Sophomore year: the quiet transition
Carver Hix ’25
The start of a new year in high school always comes with its downfalls, benefits, and other changes, but these are often portrayed from the perspective of a freshman or senior. The movement from freshman to sophomore year is less mentioned but equally significant.
Unlike the beginning freshman, sophomores are not the new kids on campus nor are they treated that way. They are a fully integrated part of the community at Strake Jesuit and with that can come increased responsibilities.
“I always feel pressure with my grades,” said Raj Trivedi ‘25. “Now that college is coming around the corner, I have to keep them up.”
Many others have cited similar pressures with grades, sports, and other activities as college is becoming a more prevalent idea in daily life for sophomores. On top of that are the changes in workload and class difficulty, a topic faced with mixed opinions.
“I have received less homework,” said Raj Trivedi. “In freshman year I feel teachers want you to get used to the rigor of high school, but this year they have toned it down.”
Contrary to Trivedi, other students believe that they are receiving a larger workload compared to freshman year, but this discrepancy might be due in part to the wide range of classes and higher level courses being offered to sophomores.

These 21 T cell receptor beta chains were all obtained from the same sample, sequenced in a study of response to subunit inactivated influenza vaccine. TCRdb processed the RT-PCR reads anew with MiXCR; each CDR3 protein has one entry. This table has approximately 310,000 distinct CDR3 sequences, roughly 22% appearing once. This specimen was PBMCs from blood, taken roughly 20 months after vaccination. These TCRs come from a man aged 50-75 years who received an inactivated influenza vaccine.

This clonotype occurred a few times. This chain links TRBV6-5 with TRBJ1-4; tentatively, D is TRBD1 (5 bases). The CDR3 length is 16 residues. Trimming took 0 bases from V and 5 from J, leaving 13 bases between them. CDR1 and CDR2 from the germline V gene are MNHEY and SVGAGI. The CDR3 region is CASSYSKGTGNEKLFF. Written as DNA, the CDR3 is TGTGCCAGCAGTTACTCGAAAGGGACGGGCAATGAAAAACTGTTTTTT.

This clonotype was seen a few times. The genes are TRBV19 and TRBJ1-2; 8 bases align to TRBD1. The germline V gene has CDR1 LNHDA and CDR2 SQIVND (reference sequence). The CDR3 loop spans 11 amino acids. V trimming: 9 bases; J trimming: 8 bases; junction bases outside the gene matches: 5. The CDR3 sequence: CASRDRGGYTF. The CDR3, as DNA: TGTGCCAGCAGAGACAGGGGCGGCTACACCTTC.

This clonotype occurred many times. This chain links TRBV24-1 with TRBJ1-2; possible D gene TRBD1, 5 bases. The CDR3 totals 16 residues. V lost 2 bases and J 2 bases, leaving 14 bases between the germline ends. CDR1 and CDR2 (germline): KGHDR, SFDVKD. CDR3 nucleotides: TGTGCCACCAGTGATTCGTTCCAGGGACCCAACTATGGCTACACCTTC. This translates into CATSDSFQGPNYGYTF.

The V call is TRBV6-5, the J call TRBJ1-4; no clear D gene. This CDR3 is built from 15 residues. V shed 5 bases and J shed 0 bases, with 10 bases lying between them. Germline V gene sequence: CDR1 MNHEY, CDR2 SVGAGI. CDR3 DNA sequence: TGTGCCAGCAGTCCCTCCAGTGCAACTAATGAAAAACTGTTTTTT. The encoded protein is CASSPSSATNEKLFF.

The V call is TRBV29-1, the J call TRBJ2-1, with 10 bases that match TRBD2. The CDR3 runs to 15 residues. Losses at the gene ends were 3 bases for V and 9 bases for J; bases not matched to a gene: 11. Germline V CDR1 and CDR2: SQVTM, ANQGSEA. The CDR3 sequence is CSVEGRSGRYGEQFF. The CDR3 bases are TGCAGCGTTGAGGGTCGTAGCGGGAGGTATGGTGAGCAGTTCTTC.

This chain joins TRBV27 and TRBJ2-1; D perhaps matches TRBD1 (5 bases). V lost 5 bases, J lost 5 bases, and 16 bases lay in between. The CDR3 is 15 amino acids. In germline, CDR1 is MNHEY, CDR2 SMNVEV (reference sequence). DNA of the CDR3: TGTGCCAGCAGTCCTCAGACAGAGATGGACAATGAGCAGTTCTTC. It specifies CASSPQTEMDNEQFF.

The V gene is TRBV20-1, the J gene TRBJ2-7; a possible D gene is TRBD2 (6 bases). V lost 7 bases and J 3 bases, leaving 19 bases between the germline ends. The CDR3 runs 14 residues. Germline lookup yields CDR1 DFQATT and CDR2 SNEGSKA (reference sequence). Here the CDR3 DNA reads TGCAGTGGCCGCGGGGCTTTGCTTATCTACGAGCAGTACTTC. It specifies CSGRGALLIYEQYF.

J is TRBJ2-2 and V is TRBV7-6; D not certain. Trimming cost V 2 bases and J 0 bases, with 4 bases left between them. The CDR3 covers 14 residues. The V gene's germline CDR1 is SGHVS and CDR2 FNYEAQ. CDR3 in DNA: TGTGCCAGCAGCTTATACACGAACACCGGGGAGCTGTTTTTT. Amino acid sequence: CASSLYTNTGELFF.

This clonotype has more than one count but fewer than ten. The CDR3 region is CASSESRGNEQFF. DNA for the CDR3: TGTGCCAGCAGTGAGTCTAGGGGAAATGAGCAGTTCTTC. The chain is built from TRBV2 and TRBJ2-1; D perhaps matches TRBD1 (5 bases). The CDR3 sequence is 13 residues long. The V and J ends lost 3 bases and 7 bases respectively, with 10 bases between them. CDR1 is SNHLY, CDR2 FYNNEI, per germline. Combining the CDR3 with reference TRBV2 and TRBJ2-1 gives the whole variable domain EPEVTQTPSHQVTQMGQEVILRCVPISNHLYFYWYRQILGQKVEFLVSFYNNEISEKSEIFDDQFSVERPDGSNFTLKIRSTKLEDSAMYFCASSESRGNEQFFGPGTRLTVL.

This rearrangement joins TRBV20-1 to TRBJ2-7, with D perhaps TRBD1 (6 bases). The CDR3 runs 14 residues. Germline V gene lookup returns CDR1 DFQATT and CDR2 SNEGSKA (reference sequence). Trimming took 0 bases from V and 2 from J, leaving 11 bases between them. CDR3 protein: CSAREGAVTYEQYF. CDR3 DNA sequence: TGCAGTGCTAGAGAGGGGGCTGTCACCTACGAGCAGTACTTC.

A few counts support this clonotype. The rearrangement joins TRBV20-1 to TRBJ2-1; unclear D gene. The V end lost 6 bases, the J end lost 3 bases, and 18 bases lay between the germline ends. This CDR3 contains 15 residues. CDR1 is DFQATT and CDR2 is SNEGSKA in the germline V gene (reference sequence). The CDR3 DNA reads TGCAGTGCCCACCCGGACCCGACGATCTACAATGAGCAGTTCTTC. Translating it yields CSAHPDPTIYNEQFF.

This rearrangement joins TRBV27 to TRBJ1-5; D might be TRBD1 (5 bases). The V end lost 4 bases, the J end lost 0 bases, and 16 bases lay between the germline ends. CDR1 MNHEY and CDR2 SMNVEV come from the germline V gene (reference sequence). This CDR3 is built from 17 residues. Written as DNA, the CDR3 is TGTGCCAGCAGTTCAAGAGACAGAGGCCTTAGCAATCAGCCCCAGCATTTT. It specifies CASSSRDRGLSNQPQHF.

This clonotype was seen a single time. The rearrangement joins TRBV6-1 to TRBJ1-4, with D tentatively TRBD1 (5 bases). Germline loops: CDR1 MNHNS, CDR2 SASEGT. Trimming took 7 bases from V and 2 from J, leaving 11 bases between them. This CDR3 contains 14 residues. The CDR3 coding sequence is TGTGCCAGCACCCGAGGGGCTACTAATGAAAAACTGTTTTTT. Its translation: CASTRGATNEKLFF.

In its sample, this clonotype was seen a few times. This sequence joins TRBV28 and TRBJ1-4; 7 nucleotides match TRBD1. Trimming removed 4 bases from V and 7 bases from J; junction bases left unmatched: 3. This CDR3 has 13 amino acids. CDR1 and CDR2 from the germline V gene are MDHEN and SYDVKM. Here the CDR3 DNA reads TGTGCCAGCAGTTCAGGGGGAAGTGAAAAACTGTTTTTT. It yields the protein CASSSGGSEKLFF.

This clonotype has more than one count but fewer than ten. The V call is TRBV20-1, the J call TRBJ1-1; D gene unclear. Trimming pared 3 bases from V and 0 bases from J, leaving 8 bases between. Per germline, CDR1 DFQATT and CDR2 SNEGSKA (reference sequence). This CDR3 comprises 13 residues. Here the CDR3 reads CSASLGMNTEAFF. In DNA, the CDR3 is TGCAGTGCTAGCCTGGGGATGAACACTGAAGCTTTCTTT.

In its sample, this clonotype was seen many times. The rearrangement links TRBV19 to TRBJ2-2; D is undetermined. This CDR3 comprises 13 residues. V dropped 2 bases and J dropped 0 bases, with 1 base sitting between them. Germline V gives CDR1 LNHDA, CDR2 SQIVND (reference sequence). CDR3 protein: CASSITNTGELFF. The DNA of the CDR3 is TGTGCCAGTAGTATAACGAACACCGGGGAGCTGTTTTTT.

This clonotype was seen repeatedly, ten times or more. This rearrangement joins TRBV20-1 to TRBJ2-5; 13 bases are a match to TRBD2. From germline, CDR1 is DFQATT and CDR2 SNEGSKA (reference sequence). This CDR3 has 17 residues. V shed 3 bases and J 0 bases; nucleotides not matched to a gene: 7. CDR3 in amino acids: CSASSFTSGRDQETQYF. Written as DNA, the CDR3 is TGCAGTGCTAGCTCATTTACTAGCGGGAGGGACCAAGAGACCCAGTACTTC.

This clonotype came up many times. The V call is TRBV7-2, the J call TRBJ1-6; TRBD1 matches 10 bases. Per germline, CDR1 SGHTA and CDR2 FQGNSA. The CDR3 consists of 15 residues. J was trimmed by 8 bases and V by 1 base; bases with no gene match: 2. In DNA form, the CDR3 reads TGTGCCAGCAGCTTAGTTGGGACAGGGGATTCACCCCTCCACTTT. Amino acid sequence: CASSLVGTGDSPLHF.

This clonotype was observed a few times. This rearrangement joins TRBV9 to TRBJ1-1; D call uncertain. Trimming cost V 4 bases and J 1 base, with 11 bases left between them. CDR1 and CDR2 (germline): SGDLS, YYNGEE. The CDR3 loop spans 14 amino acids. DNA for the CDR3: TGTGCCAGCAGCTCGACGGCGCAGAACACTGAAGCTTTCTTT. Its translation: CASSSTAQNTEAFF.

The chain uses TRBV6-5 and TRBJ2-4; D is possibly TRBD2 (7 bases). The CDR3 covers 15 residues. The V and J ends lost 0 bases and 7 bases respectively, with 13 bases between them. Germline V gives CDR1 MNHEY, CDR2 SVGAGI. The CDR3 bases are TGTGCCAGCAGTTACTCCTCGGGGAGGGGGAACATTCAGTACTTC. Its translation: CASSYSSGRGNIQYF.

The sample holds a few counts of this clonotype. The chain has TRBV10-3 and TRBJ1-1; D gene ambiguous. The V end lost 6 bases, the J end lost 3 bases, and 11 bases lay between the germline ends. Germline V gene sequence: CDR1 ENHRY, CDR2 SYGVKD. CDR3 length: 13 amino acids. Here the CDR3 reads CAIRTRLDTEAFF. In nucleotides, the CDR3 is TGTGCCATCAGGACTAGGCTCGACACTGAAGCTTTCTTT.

“I feel like I have gotten more work this year,” said Henry Urbani ‘25. “One thing I recommend [to freshmen] is to definitely keep up with their homework and go see your teachers because they are there to help.”
Along with the college pressure and changes in workload, the overall feel of the campus and Jesuit community for sophomores can change as well.
“One big difference from freshman year is that I [feel] a lot more comfortable around campus,” said Declan Barbosa ‘25.
A common theme among sophomore students like Barbosa is the sense of comfort and unity they feel now that they have been fully incorporated into the community, not as the new kid but as an experienced member.
“I feel like this year I have really gotten used to the school and established close bonds with my friends and teachers,” said Raj Trivedi ‘25